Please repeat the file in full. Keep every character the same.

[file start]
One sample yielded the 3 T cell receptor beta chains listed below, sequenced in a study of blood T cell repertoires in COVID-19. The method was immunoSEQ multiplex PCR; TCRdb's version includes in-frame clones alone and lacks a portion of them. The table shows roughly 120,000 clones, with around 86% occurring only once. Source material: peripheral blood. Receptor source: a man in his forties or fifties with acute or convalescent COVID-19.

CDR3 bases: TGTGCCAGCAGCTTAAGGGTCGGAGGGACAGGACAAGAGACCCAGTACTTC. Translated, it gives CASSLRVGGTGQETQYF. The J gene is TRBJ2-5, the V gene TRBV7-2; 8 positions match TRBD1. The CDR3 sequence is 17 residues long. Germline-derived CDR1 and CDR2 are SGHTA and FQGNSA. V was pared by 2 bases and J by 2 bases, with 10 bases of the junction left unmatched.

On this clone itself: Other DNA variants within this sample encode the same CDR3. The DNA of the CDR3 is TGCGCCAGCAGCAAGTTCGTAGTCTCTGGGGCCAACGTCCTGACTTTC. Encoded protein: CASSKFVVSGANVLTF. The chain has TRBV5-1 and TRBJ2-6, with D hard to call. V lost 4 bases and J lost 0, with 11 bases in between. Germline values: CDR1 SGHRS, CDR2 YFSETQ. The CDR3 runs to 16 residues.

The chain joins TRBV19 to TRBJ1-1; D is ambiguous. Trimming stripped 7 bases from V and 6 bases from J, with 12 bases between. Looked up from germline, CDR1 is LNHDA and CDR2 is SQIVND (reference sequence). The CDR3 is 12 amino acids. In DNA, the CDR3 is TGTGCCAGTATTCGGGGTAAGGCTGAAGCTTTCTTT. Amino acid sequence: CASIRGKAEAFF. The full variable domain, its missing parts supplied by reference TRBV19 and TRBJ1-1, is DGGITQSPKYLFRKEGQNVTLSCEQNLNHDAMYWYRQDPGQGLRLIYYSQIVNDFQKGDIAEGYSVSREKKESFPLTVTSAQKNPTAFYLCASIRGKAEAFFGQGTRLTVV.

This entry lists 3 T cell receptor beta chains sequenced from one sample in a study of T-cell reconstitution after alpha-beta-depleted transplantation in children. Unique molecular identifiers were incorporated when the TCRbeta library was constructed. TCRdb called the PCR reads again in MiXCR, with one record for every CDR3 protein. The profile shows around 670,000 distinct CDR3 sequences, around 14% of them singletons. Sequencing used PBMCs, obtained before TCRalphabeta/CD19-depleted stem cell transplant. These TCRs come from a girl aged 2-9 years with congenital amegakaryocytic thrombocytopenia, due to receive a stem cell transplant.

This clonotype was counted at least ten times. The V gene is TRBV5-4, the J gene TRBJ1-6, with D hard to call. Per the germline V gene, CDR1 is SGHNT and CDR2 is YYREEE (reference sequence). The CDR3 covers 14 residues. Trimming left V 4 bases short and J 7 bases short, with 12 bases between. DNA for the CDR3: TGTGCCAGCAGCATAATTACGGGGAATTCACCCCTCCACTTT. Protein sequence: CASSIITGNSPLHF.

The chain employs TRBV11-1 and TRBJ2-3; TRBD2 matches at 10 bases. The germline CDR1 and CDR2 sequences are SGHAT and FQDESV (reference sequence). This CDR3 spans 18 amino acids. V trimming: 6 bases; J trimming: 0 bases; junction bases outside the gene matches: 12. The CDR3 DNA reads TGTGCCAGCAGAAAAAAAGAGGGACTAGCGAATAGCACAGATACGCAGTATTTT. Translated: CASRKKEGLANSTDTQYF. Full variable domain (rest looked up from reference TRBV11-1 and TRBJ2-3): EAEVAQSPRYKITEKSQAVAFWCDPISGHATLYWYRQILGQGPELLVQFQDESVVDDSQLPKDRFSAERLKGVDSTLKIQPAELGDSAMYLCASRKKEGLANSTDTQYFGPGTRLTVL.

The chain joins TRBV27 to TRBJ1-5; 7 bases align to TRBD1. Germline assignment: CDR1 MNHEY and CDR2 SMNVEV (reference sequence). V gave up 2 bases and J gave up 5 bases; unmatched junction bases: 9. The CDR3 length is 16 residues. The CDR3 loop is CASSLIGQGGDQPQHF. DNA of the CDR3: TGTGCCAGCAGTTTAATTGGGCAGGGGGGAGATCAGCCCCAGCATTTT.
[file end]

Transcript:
One sample yielded the 3 T cell receptor beta chains listed below, sequenced in a study of blood T cell repertoires in COVID-19. The method was immunoSEQ multiplex PCR; TCRdb's version includes in-frame clones alone and lacks a portion of them. The table shows roughly 120,000 clones, with around 86% occurring only once. Source material: peripheral blood. Receptor source: a man in his forties or fifties with acute or convalescent COVID-19.

CDR3 bases: TGTGCCAGCAGCTTAAGGGTCGGAGGGACAGGACAAGAGACCCAGTACTTC. Translated, it gives CASSLRVGGTGQETQYF. The J gene is TRBJ2-5, the V gene TRBV7-2; 8 positions match TRBD1. The CDR3 sequence is 17 residues long. Germline-derived CDR1 and CDR2 are SGHTA and FQGNSA. V was pared by 2 bases and J by 2 bases, with 10 bases of the junction left unmatched.

On this clone itself: Other DNA variants within this sample encode the same CDR3. The DNA of the CDR3 is TGCGCCAGCAGCAAGTTCGTAGTCTCTGGGGCCAACGTCCTGACTTTC. Encoded protein: CASSKFVVSGANVLTF. The chain has TRBV5-1 and TRBJ2-6, with D hard to call. V lost 4 bases and J lost 0, with 11 bases in between. Germline values: CDR1 SGHRS, CDR2 YFSETQ. The CDR3 runs to 16 residues.

The chain joins TRBV19 to TRBJ1-1; D is ambiguous. Trimming stripped 7 bases from V and 6 bases from J, with 12 bases between. Looked up from germline, CDR1 is LNHDA and CDR2 is SQIVND (reference sequence). The CDR3 is 12 amino acids. In DNA, the CDR3 is TGTGCCAGTATTCGGGGTAAGGCTGAAGCTTTCTTT. Amino acid sequence: CASIRGKAEAFF. The full variable domain, its missing parts supplied by reference TRBV19 and TRBJ1-1, is DGGITQSPKYLFRKEGQNVTLSCEQNLNHDAMYWYRQDPGQGLRLIYYSQIVNDFQKGDIAEGYSVSREKKESFPLTVTSAQKNPTAFYLCASIRGKAEAFFGQGTRLTVV.

This entry lists 3 T cell receptor beta chains sequenced from one sample in a study of T-cell reconstitution after alpha-beta-depleted transplantation in children. Unique molecular identifiers were incorporated when the TCRbeta library was constructed. TCRdb called the PCR reads again in MiXCR, with one record for every CDR3 protein. The profile shows around 670,000 distinct CDR3 sequences, around 14% of them singletons. Sequencing used PBMCs, obtained before TCRalphabeta/CD19-depleted stem cell transplant. These TCRs come from a girl aged 2-9 years with congenital amegakaryocytic thrombocytopenia, due to receive a stem cell transplant.

This clonotype was counted at least ten times. The V gene is TRBV5-4, the J gene TRBJ1-6, with D hard to call. Per the germline V gene, CDR1 is SGHNT and CDR2 is YYREEE (reference sequence). The CDR3 covers 14 residues. Trimming left V 4 bases short and J 7 bases short, with 12 bases between. DNA for the CDR3: TGTGCCAGCAGCATAATTACGGGGAATTCACCCCTCCACTTT. Protein sequence: CASSIITGNSPLHF.

The chain employs TRBV11-1 and TRBJ2-3; TRBD2 matches at 10 bases. The germline CDR1 and CDR2 sequences are SGHAT and FQDESV (reference sequence). This CDR3 spans 18 amino acids. V trimming: 6 bases; J trimming: 0 bases; junction bases outside the gene matches: 12. The CDR3 DNA reads TGTGCCAGCAGAAAAAAAGAGGGACTAGCGAATAGCACAGATACGCAGTATTTT. Translated: CASRKKEGLANSTDTQYF. Full variable domain (rest looked up from reference TRBV11-1 and TRBJ2-3): EAEVAQSPRYKITEKSQAVAFWCDPISGHATLYWYRQILGQGPELLVQFQDESVVDDSQLPKDRFSAERLKGVDSTLKIQPAELGDSAMYLCASRKKEGLANSTDTQYFGPGTRLTVL.

The chain joins TRBV27 to TRBJ1-5; 7 bases align to TRBD1. Germline assignment: CDR1 MNHEY and CDR2 SMNVEV (reference sequence). V gave up 2 bases and J gave up 5 bases; unmatched junction bases: 9. The CDR3 length is 16 residues. The CDR3 loop is CASSLIGQGGDQPQHF. DNA of the CDR3: TGTGCCAGCAGTTTAATTGGGCAGGGGGGAGATCAGCCCCAGCATTTT.